Archive for the ‘Recreation’ Category

DNR is taking applications for 2015 camp hosts

February 8, 2015

Are you a professional, friendly, and polite person who wishes you could go camping for weeks on end? Do you have a properly insured home, camper or travel trailer that supports comfortable camping in rustic, natural areas? DNR might have just the thing for you!

Merrill Lake

Become a camp host for DNR and enjoy a summer basking in nature. Photo by: DNR

We’re currently taking applications for campground hosts, who help provide a positive, safe, and informative experience for visitors to DNR campgrounds statewide.

Host responsibilities include:

  • Be professional, friendly, and polite when interacting with the public.
  • Provide rules and information and rules to campers and visitors.
  • Register overnight campers.
  • Patrol campground and recreational areas.
  • Regularly inspect campground restrooms, picnic shelters, campsites, campfire pits and boat launch areas.
  • Report vandalism, illegal or abusive behavior.

Pick your site today!

Douglas falls campground

Douglas Falls Campground offers a volunteer camp host site, campsites and a day-use area. Photo: DNR

Douglas Falls Campground, Northeast Region
This 120-acre park site was deeded to DNR by the Stevens County Pomona Grange in 1975. The park offers day use areas, a group shelter with ball fields, a viewing area of Douglas Falls, and walking trails with a foot bridge across Mill Creek.

Starvation Lake Campground

Starvation Lake Campground is located just 15 miles from Colville in Stevens County and is managed by the Washington State Department of Natural Resources. Photo: DNR

Starvation Lake, Northeast Region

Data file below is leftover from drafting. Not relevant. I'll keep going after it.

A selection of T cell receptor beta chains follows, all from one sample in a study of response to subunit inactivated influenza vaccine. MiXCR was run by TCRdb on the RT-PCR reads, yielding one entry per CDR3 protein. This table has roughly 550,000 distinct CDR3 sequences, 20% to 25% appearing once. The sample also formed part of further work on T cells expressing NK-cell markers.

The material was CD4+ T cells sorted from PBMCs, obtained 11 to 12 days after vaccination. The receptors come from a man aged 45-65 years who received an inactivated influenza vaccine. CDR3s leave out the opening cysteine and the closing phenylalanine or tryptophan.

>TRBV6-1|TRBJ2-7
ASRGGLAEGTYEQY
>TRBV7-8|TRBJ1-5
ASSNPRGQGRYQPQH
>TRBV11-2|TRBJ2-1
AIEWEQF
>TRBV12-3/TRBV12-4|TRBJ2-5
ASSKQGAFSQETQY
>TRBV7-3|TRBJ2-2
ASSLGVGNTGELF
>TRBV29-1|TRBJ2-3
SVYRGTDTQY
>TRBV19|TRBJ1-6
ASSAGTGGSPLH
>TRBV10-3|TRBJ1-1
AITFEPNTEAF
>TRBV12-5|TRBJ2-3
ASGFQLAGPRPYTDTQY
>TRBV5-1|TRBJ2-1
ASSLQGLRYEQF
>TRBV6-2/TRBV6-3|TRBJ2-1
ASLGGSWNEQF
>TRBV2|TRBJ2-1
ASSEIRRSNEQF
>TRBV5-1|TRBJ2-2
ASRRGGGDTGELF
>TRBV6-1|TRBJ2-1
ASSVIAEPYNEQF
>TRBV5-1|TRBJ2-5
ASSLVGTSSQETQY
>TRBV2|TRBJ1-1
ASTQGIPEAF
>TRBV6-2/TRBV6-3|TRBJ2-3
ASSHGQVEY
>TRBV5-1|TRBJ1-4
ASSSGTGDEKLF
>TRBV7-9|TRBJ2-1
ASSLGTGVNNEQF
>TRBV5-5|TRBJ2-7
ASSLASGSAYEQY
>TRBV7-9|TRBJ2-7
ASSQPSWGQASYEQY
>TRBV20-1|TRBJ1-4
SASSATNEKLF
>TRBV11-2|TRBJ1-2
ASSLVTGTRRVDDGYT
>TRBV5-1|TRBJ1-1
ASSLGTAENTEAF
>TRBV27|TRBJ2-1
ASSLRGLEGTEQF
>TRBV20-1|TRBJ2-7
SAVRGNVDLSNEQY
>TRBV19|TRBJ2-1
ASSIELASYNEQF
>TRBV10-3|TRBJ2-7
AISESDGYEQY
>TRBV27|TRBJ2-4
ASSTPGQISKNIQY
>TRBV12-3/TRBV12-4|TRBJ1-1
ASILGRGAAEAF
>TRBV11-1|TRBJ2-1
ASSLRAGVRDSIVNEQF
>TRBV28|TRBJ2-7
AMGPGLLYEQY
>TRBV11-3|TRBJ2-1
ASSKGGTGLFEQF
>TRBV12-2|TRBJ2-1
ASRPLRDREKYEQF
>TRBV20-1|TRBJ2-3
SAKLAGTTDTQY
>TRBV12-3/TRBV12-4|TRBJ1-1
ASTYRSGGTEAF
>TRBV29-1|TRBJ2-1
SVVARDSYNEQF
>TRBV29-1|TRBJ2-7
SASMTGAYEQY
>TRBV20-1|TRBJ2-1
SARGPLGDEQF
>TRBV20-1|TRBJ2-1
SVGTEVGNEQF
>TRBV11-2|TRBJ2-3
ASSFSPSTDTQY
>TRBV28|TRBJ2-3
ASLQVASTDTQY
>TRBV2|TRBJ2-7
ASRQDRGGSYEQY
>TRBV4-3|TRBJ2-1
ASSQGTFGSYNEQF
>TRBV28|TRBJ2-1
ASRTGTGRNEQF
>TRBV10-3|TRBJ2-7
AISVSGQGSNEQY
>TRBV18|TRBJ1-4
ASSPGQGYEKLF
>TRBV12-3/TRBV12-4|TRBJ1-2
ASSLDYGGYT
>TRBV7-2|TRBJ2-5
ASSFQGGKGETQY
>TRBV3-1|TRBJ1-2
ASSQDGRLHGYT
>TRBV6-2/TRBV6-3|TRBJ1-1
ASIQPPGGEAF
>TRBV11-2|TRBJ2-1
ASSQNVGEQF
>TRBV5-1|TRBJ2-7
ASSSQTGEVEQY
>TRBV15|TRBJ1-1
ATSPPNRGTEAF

A quiet, 15-acre campground adjacent to Starvation Lake. Enjoy this select fishing lake nestled between private and state trust lands within close proximity of the Little Pend Oreille Wildlife Area. Activities in the area include hiking, bicycling, boating, fishing, hunting, bird watching, and other wildlife viewing.

Ahtanum State Forest view

View of Mount Rainier from Ahtanum State Forest. Photo: DNR

Ahtanum Campground, Ahtanum State Forest, Southeast Region
Located in the Ahtanum State Forest and nestled next to the pristine North Fork River, the Ahtanum campground is a highly used recreation area hosting off-road recreation, hiking, and horseback trails during the recreation season. Winter recreation opportunities include snowshoeing, sledding, cross country skiing, and snowmobiling.

Want to apply? Visit DNR’s campground host Web page for more information and a list of available camp host sites.

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Take a look at DNR’s weekend work party line-up

February 6, 2015

Want to head outdoors this weekend? Lend a hand at the DNR recreation areas you love most! Find an event in your area:

Capitol State Forest

Volunteers clear brush on a trail in Capitol State Forest. Photo: DNR/Christine Redmond

Friends of Capitol Forest Work Party, Capitol State Forest near Olympia
9 a.m. to 2 p.m. Saturday, Feb. 7
Join DNR staff and Friends of Capitol Forest to perform drainage work and trail shaping on the Porter Trail from Wedekind to the Porter Creek Trail entrance.

Bradley ORV Work Party, near Longview
8 a.m. to 3 p.m. Saturday, Feb. 7